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McDonalds And Their Approach To Sustainability In The Fast Food Industry

Sasha Hill talks about her favourite fast food chain to eat after a night out; McDonald’s. She also discusses how this popular restaurant is beginning to make a change towards becoming more sustainable.


You may recognise “I'm loving it!” is the well-known slogan that McDonalds is known for. Thanks to the brothers, Richard and Maurice McDonald, one of the worlds favourite fast-food chains was born in San Bernardino, California, United States where the franchise expanded. It has become so successful that there are a total of 40,031 restaurants worldwide as recorded in 2021.

 

Each country has customised their own menu to fit the local cuisine. This ranges from a Jalapeno Single/ Double in South Africa, a HiruMac teriyaki chicken burger in Japan or a butter chicken grilled burger in India to a bacon double cheeseburger here in the UK. McDonald’s has become a favourite spot for those who have finished work or school and don’t fancy cooking for a night. Many people choose to dine in whereas some people prefer to takeout and enjoy at home.


A McDonald’s meal eaten in the restaurant on a tray. Image Credit: Dinkun Chen via Wikimedia Commons.

 

When ordering either to eat in or take away, the packaging is the exact same. In most meal deals, it contains a paper or cardboard box wrapped around the burger, a paper cup for drinks with a plastic lid and a cardboard fry box.


A McDonald’s meal taken away to eat at home, in a takeaway paper bag. Image Credit: Dinkun Chen via Wikimedia Commons.

 

There are multiple ways Mcdonalds in the UK could reduce their waste. A few ways to do so is by looking at how France has changed their containers when eating in, changing the materials used in their Happy Meal and comparing its sustainability to other fast food restaurants.


On a recent trip to Paris, I made a stop at a McDonald's restaurant to see if there were any differences to the UK branches. The image below shows how McDonalds in France has managed to decrease its waste by supplying customers with reusable cups and fry boxes. They had cups and fry boxes according to the size that the customer orders.

 

The area where you would typically empty your waste food and packaging now has different shapes on the counter to allocate where each container would go once you finished your meal. Most people would mix their waste (leftover food and drinks) with recyclable waste which could result in a lot of these materials being damaged and unable to process. This French McDonalds restaurant had a section where you could remove all of your uneaten food and drink waste to prevent cross-contamination.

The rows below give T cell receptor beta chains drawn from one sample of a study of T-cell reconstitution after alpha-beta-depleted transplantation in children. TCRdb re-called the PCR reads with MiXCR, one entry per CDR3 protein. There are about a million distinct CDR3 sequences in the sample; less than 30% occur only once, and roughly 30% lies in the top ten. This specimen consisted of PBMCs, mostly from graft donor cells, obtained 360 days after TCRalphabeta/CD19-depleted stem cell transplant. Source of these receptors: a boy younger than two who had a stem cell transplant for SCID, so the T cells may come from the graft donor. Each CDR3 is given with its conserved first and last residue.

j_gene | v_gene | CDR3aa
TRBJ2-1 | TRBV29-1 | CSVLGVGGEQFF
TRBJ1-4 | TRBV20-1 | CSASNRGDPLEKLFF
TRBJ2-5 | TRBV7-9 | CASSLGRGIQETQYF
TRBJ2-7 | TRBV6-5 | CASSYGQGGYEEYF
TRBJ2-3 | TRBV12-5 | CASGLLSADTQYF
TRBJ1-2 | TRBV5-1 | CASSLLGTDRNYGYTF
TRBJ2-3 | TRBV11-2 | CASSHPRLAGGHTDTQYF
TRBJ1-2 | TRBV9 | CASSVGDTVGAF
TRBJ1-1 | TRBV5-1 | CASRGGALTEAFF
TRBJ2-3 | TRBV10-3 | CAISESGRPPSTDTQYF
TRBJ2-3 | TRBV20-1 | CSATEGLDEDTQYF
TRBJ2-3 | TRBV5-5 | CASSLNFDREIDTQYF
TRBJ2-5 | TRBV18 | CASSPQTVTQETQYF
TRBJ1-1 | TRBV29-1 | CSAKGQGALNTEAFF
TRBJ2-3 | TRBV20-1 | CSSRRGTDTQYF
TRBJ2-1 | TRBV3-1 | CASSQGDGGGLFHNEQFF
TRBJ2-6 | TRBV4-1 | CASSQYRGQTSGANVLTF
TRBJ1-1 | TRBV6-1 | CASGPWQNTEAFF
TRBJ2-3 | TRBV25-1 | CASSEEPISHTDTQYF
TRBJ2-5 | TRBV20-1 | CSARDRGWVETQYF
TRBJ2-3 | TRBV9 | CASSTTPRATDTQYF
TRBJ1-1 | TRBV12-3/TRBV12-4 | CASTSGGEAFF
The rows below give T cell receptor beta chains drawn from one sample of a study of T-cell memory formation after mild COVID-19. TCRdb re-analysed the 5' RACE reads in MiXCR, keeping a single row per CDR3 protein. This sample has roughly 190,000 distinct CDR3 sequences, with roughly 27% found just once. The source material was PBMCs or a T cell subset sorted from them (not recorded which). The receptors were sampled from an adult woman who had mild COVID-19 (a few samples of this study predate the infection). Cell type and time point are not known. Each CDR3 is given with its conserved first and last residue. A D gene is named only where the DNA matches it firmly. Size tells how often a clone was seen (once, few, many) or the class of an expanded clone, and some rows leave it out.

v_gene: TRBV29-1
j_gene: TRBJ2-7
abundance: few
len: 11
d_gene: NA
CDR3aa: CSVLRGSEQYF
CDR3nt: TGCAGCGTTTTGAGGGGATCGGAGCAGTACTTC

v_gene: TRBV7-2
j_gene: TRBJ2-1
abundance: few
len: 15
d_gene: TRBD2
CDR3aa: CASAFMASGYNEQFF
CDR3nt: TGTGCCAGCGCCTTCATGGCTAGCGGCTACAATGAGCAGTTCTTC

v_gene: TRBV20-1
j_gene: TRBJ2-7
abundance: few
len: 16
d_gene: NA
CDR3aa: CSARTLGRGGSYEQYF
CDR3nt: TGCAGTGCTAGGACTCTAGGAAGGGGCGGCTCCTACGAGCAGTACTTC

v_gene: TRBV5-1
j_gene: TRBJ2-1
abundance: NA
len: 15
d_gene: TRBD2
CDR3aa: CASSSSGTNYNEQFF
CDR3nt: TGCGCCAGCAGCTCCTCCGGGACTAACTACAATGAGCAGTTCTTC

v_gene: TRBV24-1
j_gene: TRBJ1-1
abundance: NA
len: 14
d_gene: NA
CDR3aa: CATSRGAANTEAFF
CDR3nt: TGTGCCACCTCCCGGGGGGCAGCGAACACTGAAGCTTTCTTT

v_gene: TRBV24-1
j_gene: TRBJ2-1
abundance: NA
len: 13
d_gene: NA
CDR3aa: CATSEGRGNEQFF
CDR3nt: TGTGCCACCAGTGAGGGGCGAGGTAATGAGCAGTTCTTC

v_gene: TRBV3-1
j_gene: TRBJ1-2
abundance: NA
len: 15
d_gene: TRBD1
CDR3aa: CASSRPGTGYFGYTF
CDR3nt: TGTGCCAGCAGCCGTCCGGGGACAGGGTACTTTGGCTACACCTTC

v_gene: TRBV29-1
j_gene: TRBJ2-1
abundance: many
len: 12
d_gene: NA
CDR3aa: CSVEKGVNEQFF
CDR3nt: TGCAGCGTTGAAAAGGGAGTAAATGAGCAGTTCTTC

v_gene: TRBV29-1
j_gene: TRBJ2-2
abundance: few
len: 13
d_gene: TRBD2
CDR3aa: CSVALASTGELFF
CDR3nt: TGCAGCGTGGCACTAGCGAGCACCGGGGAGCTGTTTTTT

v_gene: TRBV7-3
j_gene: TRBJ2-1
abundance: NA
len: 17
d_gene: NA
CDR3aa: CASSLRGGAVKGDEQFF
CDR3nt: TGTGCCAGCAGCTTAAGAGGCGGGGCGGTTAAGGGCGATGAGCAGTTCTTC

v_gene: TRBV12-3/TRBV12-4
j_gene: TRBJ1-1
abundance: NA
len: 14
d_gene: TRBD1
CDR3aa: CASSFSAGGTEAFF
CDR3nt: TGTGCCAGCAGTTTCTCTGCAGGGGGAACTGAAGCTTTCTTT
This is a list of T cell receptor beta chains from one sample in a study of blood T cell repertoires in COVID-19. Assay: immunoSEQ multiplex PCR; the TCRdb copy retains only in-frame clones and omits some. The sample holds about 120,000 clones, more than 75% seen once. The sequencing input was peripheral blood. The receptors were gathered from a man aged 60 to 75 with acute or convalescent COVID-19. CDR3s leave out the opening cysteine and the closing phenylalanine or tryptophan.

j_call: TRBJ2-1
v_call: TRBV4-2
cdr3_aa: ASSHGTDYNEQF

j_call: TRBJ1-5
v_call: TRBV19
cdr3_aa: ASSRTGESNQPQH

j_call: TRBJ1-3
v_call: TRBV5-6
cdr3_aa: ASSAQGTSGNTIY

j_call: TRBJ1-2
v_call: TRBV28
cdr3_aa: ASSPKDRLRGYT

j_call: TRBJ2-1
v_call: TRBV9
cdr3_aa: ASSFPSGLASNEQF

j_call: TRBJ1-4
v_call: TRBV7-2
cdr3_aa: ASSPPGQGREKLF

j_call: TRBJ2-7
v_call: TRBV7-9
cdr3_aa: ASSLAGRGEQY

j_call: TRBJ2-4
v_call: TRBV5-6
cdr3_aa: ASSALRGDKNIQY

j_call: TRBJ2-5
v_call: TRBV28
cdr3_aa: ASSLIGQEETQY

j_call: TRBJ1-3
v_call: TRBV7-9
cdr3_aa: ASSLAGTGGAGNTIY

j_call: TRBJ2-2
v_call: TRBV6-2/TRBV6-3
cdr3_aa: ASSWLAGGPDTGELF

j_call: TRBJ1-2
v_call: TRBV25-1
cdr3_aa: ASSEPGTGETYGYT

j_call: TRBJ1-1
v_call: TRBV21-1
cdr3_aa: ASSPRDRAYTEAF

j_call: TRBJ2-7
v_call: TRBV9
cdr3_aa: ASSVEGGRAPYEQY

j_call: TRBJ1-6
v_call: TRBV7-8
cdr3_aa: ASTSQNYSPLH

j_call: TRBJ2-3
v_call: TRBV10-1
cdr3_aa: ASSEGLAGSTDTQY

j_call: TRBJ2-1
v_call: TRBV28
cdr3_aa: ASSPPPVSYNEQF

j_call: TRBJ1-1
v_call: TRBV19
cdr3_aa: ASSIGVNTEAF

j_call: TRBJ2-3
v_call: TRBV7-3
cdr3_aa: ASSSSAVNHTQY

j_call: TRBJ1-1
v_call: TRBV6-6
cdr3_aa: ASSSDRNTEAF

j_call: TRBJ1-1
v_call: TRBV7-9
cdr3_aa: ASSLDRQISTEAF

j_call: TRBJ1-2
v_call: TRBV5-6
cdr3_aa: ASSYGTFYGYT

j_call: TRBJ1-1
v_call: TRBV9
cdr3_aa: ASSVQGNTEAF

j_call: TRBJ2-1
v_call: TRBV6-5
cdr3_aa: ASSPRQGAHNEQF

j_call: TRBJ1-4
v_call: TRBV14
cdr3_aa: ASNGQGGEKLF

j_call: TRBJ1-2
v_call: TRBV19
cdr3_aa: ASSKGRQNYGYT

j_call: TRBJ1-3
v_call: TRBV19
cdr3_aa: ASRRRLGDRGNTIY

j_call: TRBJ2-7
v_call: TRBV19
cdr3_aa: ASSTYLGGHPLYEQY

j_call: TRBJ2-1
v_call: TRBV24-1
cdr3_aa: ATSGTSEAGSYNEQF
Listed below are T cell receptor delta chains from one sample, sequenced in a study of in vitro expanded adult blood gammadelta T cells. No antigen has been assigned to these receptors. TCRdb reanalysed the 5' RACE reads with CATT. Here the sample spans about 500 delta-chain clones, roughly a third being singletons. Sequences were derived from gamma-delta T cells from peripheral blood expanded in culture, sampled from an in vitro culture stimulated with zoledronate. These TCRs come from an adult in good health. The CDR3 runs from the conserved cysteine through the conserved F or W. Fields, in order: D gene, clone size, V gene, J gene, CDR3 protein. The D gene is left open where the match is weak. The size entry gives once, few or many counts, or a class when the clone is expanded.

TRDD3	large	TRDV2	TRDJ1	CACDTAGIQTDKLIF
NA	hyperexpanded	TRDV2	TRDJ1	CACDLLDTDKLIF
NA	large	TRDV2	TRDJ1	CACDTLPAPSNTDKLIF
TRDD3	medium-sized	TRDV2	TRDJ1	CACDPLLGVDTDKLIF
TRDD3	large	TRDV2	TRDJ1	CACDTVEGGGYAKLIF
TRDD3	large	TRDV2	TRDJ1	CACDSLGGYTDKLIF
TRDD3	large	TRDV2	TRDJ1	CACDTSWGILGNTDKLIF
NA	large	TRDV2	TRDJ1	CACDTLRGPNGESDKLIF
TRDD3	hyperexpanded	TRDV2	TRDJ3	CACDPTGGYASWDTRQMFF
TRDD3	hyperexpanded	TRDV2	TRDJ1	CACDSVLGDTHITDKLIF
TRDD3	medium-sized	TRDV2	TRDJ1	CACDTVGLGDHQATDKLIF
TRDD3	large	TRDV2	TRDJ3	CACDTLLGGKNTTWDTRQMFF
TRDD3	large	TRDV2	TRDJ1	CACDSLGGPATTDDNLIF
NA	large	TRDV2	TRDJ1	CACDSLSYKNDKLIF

A reusable cup and fry container in a McDonald’s in Paris, France. Image Credit: Sasha Hill.


Based on the corporate McDonald's website, they have made changes to packaging their items. These changes include switching to paper-based straws and designing McFlurry cups without plastic lids. The sustainability vision includes the circular economy approach when it comes to packaging. This means that the materials used in McDonald's product containers are renewable, recycled and will aim to come from certified resources by the end of 2025.


One of the main target audiences are young children. Parents bring them there for a treat, a quick bite to eat before or after school or perhaps even a birthday party. As it's promoted as a family friendly place to eat, more and more people bring their children to eat there. McDonald’s located in the UK and Ireland have decided to reduce non sustainable hard plastic in Happy Meal toys. The toys in the “Happy Meal” will now contain either a soft-toy, paper-based toy or a book. Simply by changing the material that the toys were made of (virgin fossil fuels), is reducing the strain on the planet's resources. This change has prevented the production of over 3,000 metric tons of non-sustainable plastic which is equivalent to 650,000 people eliminating plastics per year!

 

Chipotle 2023 Annual Sustainability report announced that their goal is to reduce their scope 1, scope 2 and scope 3 greenhouse gas emissions (GHG emissions) by 50% by 2030. They plan to do this by changing their energy to become more efficient and renewable sources to support a clean energy future. This is shown through the successfully designed and opening of 21 all-electric and hybrid electric restaurants.


It's a positive start that McDonalds are changing to become more sustainable not only in the UK but everywhere else around the world. While these are all great solutions, McDonalds can become even more environmentally friendly by decreasing the number of beef options on the menu as cattle release methane which contributes towards the GHG emissions.

 


About the Author: Sasha is an Environment and Economics student with a love for the outdoors, movies, and spending time with friends and family.

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